• Since the node in which the target key 53 exists has just the minimum number of keys, we cannot delete it directly.
• We check if the target node can borrow a key from it’s sibling nodes.
• Since the target node doesn’t have any right sibling, it borrows from the left sibling node.
• As we have studied above how the process of borrow and replace takes place, we apply it to the given structure. #### Step 5:

• The key 49 moves upwards to the parent node.
• The key 50 moves down to the target node. #### Step 6:

• Now, since the target node has keys more than the minimum number of keys required, the key can be deleted directly.
• The tree structure after deletion is shown as follows. #### Step 7:

• The next element to be deleted is 89.
•  The target key lies within a leaf node as seen from the image. #### Step 8:

• Again, the target node holds just the minimum number of keys required and hence the node cannot be deleted directly.
• The target node now has to borrow a key from either of it’s siblings.
• We check the left sibling; it also holds just the minimum number of keys required.
• We check the right sibling node; it has one more than the minimum number of nodes  so the target node can borrow a key from it. #### Step 9:

• The key 93 moves up to the parent node.
• The parent key 90 moves down to the target node. #### Step 10:

• Now, as the target node has sufficient number of keys the target key can directly be deleted from the target node.
• The tree structure after deletion is shown as follows. #### Step 11:

• The next key to be deleted is 90.
• The key exists within a leaf node as shown in the image. #### Step 12:

• We can see that the target node has just the minimum number of keys.
• The target node has to borrow a key from either of it’s siblings.
• Since each of the siblings just have the number of the minimum keys, it cannot borrow the keys directly. #### Step 13:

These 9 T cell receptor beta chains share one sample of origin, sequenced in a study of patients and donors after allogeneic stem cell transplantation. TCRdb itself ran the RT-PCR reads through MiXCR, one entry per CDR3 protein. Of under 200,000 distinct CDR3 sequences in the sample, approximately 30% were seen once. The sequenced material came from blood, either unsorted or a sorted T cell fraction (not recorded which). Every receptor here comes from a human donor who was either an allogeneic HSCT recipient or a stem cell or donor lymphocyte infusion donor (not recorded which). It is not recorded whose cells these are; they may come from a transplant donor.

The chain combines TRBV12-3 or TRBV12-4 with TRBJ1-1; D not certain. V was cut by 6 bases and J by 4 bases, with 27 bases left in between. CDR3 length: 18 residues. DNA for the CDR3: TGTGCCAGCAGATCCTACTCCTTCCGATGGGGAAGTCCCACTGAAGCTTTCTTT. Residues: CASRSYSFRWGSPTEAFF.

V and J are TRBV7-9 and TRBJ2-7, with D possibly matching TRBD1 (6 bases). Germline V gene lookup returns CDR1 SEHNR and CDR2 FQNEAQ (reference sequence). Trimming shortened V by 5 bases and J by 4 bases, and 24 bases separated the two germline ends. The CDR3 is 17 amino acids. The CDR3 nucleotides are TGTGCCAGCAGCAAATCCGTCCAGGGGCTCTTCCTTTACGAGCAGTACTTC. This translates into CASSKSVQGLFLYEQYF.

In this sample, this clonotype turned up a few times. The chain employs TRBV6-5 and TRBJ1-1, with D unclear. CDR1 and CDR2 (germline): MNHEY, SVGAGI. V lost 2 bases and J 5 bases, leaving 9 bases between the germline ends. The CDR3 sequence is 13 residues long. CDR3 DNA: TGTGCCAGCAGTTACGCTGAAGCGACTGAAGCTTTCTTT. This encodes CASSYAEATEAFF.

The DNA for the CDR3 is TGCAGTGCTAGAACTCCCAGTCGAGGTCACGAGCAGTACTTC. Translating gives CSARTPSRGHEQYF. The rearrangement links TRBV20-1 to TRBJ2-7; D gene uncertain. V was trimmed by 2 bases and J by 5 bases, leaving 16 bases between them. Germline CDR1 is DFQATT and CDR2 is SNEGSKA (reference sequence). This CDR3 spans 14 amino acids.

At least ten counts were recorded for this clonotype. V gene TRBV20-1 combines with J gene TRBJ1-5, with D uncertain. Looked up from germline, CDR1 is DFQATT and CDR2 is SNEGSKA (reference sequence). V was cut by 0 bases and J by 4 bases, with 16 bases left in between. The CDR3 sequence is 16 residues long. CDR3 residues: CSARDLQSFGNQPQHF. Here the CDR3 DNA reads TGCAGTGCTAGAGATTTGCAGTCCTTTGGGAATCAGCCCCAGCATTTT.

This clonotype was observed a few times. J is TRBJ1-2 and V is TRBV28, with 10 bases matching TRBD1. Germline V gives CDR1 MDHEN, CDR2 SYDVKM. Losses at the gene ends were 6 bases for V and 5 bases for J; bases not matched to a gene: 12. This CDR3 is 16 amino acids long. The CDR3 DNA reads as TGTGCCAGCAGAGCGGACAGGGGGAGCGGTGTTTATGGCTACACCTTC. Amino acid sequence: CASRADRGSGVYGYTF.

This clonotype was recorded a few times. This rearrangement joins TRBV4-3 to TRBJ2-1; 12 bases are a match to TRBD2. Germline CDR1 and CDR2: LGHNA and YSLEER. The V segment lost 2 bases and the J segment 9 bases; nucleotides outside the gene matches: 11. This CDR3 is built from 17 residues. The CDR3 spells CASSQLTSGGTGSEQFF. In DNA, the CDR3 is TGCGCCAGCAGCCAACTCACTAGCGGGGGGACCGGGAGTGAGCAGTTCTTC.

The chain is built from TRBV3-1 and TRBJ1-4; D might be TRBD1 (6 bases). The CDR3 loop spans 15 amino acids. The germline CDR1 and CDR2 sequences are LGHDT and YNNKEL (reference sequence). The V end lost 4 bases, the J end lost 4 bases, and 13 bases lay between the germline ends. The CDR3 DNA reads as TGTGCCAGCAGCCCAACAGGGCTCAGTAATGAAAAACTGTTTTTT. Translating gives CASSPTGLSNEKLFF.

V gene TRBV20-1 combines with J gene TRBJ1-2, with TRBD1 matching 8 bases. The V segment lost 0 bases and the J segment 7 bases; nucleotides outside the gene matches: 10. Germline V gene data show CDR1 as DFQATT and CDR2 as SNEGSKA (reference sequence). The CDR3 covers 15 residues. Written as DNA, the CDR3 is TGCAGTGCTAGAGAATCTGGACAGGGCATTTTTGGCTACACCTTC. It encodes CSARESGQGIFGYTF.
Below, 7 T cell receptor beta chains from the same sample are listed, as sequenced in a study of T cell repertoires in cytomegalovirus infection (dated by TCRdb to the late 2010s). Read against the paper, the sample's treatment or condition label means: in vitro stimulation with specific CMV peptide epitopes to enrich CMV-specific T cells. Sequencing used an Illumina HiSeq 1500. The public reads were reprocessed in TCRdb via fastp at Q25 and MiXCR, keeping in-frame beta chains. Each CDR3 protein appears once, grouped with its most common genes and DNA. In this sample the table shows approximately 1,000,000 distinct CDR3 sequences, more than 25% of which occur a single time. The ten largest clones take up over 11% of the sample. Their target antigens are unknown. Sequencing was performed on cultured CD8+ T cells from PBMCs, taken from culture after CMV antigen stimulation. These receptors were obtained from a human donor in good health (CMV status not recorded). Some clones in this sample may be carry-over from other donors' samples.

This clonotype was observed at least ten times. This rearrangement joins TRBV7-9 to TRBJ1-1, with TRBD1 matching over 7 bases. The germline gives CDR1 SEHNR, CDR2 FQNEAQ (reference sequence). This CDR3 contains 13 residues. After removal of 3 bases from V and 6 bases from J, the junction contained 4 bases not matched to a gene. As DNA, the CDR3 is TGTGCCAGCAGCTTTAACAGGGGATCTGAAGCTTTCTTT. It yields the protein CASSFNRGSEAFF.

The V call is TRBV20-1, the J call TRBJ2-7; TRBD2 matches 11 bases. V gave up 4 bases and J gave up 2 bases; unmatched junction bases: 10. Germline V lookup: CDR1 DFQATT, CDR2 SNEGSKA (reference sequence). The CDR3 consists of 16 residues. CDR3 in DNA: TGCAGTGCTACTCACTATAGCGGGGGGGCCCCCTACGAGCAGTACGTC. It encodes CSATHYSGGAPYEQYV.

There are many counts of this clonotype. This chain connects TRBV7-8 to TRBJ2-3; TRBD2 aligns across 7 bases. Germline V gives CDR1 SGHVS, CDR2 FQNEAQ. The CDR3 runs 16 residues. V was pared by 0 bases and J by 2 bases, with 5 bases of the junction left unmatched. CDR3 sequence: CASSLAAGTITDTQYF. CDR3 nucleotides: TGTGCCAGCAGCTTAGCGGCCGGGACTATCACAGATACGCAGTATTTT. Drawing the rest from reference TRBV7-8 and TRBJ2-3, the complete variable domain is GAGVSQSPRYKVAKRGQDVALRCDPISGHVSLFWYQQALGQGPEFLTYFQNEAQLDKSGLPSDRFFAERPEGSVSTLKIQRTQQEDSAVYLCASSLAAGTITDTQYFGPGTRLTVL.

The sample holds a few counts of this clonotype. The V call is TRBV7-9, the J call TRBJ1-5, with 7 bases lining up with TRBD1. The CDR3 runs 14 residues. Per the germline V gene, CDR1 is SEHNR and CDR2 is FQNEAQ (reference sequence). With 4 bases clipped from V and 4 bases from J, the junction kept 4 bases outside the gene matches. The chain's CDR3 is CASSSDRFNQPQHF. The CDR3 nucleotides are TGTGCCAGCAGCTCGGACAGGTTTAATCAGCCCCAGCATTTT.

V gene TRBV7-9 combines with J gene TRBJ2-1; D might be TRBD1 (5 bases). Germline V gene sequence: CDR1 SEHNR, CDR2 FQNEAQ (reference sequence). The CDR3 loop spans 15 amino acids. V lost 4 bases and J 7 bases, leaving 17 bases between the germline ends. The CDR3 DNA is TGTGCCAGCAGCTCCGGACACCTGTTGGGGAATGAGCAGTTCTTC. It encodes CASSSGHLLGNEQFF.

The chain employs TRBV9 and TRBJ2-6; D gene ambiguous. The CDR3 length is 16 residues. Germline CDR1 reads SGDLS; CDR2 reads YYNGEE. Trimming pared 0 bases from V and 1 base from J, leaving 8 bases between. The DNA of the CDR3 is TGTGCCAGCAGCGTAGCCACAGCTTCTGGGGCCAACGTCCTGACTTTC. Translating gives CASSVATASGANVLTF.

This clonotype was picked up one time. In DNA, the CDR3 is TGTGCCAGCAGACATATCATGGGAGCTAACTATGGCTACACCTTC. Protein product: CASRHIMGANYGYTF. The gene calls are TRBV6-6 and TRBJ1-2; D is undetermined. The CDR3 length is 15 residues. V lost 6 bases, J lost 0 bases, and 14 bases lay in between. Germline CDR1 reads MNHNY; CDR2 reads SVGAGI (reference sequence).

• Since the target node cannot borrow from either of the siblings, we merge the target node, either of the sibling node and the corresponding parent to them.
• The process of merging is shown as follows. #### Step 14:

• Since the target node now has sufficient number of keys, the target key 90 can be deleted directly.
• The tree structure after the deletion of the element is shown as follows. #### Step 15:

• The next target node is 85.
• Now here the node to be deleted is not a leaf node but an internal node. #### Step 16:

• In case, when an internal node is to be deleted, we replace the key with it’s inorder predecessor or inorder successor.
• We can select either of the child nodes if they have sufficient number of keys.
• But as we can see in this case the target internal node can only borrow from it’s right child, i.e, inorder predecessor.
• The key 85 moves down to the child node; key 87 moves up to the parent node. #### Step 17:

• Now, as the target key is moved to the leaf node, it can be simply deleted from the leaf node.
• The final tree structure after deletion of various nodes and preserving the b-tree properties is shown as follows.